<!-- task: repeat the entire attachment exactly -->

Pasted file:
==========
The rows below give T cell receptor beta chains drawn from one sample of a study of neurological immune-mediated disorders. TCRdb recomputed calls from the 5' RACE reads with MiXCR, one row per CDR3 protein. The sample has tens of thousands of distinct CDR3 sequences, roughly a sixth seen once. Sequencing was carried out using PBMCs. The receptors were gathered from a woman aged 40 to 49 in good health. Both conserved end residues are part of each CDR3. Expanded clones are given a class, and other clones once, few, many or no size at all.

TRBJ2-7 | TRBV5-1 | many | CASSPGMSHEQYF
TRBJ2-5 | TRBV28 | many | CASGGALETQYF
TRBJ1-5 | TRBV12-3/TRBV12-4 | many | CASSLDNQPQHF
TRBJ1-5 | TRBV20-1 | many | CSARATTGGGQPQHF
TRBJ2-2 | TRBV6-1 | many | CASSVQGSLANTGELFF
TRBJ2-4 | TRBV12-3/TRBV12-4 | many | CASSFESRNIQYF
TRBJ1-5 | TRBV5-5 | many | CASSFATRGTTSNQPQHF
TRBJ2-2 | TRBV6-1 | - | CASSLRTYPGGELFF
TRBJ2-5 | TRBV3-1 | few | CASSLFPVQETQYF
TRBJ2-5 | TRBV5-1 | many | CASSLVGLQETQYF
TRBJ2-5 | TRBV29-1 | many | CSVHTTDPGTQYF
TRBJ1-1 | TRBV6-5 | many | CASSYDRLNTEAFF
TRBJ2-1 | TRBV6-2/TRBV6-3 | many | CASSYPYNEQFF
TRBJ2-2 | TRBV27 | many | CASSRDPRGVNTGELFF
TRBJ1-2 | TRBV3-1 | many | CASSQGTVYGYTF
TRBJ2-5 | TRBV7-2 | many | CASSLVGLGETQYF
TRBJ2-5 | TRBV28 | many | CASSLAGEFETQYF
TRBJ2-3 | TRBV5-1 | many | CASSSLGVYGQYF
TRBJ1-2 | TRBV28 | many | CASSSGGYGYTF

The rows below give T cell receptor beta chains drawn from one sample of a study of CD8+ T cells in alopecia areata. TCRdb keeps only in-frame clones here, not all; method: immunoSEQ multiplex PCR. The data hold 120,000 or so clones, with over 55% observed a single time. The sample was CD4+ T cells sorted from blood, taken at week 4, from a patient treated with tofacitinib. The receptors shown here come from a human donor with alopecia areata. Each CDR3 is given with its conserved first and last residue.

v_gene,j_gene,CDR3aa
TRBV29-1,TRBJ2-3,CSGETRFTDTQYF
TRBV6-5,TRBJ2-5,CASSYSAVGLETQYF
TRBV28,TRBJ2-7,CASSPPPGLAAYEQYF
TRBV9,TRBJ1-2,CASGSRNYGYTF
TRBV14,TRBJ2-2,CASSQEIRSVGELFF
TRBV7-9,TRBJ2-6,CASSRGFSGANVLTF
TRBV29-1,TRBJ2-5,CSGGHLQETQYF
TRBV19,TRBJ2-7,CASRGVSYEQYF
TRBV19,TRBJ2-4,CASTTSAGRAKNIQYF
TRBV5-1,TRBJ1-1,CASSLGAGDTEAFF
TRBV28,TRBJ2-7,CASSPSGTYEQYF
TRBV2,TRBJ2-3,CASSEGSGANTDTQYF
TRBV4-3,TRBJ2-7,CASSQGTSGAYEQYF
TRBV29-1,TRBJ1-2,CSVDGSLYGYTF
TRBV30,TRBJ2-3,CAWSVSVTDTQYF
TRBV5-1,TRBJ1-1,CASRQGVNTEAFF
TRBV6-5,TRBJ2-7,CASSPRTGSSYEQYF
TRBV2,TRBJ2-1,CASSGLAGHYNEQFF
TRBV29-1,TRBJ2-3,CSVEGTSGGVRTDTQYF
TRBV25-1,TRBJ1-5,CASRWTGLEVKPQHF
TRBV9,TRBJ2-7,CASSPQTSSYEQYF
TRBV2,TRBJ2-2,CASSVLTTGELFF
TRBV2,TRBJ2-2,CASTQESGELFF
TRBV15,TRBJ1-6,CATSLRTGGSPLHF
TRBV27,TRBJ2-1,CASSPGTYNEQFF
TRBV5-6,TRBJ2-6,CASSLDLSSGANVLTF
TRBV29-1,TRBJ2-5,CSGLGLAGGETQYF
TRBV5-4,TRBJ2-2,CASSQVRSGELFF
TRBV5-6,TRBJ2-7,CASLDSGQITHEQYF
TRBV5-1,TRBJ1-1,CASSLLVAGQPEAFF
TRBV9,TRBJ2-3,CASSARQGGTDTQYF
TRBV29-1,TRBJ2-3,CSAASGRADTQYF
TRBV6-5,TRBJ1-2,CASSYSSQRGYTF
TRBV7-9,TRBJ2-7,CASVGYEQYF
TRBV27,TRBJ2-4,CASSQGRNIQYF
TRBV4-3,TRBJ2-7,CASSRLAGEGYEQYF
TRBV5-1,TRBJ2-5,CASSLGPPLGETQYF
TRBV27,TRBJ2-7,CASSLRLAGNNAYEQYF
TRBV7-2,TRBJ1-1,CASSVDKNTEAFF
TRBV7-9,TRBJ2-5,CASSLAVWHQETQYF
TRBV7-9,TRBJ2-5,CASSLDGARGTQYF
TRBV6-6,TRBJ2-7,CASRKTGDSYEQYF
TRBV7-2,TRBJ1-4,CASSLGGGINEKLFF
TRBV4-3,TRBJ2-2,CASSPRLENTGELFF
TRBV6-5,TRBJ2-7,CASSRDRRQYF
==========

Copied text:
The rows below give T cell receptor beta chains drawn from one sample of a study of neurological immune-mediated disorders. TCRdb recomputed calls from the 5' RACE reads with MiXCR, one row per CDR3 protein. The sample has tens of thousands of distinct CDR3 sequences, roughly a sixth seen once. Sequencing was carried out using PBMCs. The receptors were gathered from a woman aged 40 to 49 in good health. Both conserved end residues are part of each CDR3. Expanded clones are given a class, and other clones once, few, many or no size at all.

TRBJ2-7 | TRBV5-1 | many | CASSPGMSHEQYF
TRBJ2-5 | TRBV28 | many | CASGGALETQYF
TRBJ1-5 | TRBV12-3/TRBV12-4 | many | CASSLDNQPQHF
TRBJ1-5 | TRBV20-1 | many | CSARATTGGGQPQHF
TRBJ2-2 | TRBV6-1 | many | CASSVQGSLANTGELFF
TRBJ2-4 | TRBV12-3/TRBV12-4 | many | CASSFESRNIQYF
TRBJ1-5 | TRBV5-5 | many | CASSFATRGTTSNQPQHF
TRBJ2-2 | TRBV6-1 | - | CASSLRTYPGGELFF
TRBJ2-5 | TRBV3-1 | few | CASSLFPVQETQYF
TRBJ2-5 | TRBV5-1 | many | CASSLVGLQETQYF
TRBJ2-5 | TRBV29-1 | many | CSVHTTDPGTQYF
TRBJ1-1 | TRBV6-5 | many | CASSYDRLNTEAFF
TRBJ2-1 | TRBV6-2/TRBV6-3 | many | CASSYPYNEQFF
TRBJ2-2 | TRBV27 | many | CASSRDPRGVNTGELFF
TRBJ1-2 | TRBV3-1 | many | CASSQGTVYGYTF
TRBJ2-5 | TRBV7-2 | many | CASSLVGLGETQYF
TRBJ2-5 | TRBV28 | many | CASSLAGEFETQYF
TRBJ2-3 | TRBV5-1 | many | CASSSLGVYGQYF
TRBJ1-2 | TRBV28 | many | CASSSGGYGYTF

The rows below give T cell receptor beta chains drawn from one sample of a study of CD8+ T cells in alopecia areata. TCRdb keeps only in-frame clones here, not all; method: immunoSEQ multiplex PCR. The data hold 120,000 or so clones, with over 55% observed a single time. The sample was CD4+ T cells sorted from blood, taken at week 4, from a patient treated with tofacitinib. The receptors shown here come from a human donor with alopecia areata. Each CDR3 is given with its conserved first and last residue.

v_gene,j_gene,CDR3aa
TRBV29-1,TRBJ2-3,CSGETRFTDTQYF
TRBV6-5,TRBJ2-5,CASSYSAVGLETQYF
TRBV28,TRBJ2-7,CASSPPPGLAAYEQYF
TRBV9,TRBJ1-2,CASGSRNYGYTF
TRBV14,TRBJ2-2,CASSQEIRSVGELFF
TRBV7-9,TRBJ2-6,CASSRGFSGANVLTF
TRBV29-1,TRBJ2-5,CSGGHLQETQYF
TRBV19,TRBJ2-7,CASRGVSYEQYF
TRBV19,TRBJ2-4,CASTTSAGRAKNIQYF
TRBV5-1,TRBJ1-1,CASSLGAGDTEAFF
TRBV28,TRBJ2-7,CASSPSGTYEQYF
TRBV2,TRBJ2-3,CASSEGSGANTDTQYF
TRBV4-3,TRBJ2-7,CASSQGTSGAYEQYF
TRBV29-1,TRBJ1-2,CSVDGSLYGYTF
TRBV30,TRBJ2-3,CAWSVSVTDTQYF
TRBV5-1,TRBJ1-1,CASRQGVNTEAFF
TRBV6-5,TRBJ2-7,CASSPRTGSSYEQYF
TRBV2,TRBJ2-1,CASSGLAGHYNEQFF
TRBV29-1,TRBJ2-3,CSVEGTSGGVRTDTQYF
TRBV25-1,TRBJ1-5,CASRWTGLEVKPQHF
TRBV9,TRBJ2-7,CASSPQTSSYEQYF
TRBV2,TRBJ2-2,CASSVLTTGELFF
TRBV2,TRBJ2-2,CASTQESGELFF
TRBV15,TRBJ1-6,CATSLRTGGSPLHF
TRBV27,TRBJ2-1,CASSPGTYNEQFF
TRBV5-6,TRBJ2-6,CASSLDLSSGANVLTF
TRBV29-1,TRBJ2-5,CSGLGLAGGETQYF
TRBV5-4,TRBJ2-2,CASSQVRSGELFF
TRBV5-6,TRBJ2-7,CASLDSGQITHEQYF
TRBV5-1,TRBJ1-1,CASSLLVAGQPEAFF
TRBV9,TRBJ2-3,CASSARQGGTDTQYF
TRBV29-1,TRBJ2-3,CSAASGRADTQYF
TRBV6-5,TRBJ1-2,CASSYSSQRGYTF
TRBV7-9,TRBJ2-7,CASVGYEQYF
TRBV27,TRBJ2-4,CASSQGRNIQYF
TRBV4-3,TRBJ2-7,CASSRLAGEGYEQYF
TRBV5-1,TRBJ2-5,CASSLGPPLGETQYF
TRBV27,TRBJ2-7,CASSLRLAGNNAYEQYF
TRBV7-2,TRBJ1-1,CASSVDKNTEAFF
TRBV7-9,TRBJ2-5,CASSLAVWHQETQYF
TRBV7-9,TRBJ2-5,CASSLDGARGTQYF
TRBV6-6,TRBJ2-7,CASRKTGDSYEQYF
TRBV7-2,TRBJ1-4,CASSLGGGINEKLFF
TRBV4-3,TRBJ2-2,CASSPRLENTGELFF
TRBV6-5,TRBJ2-7,CASSRDRRQYF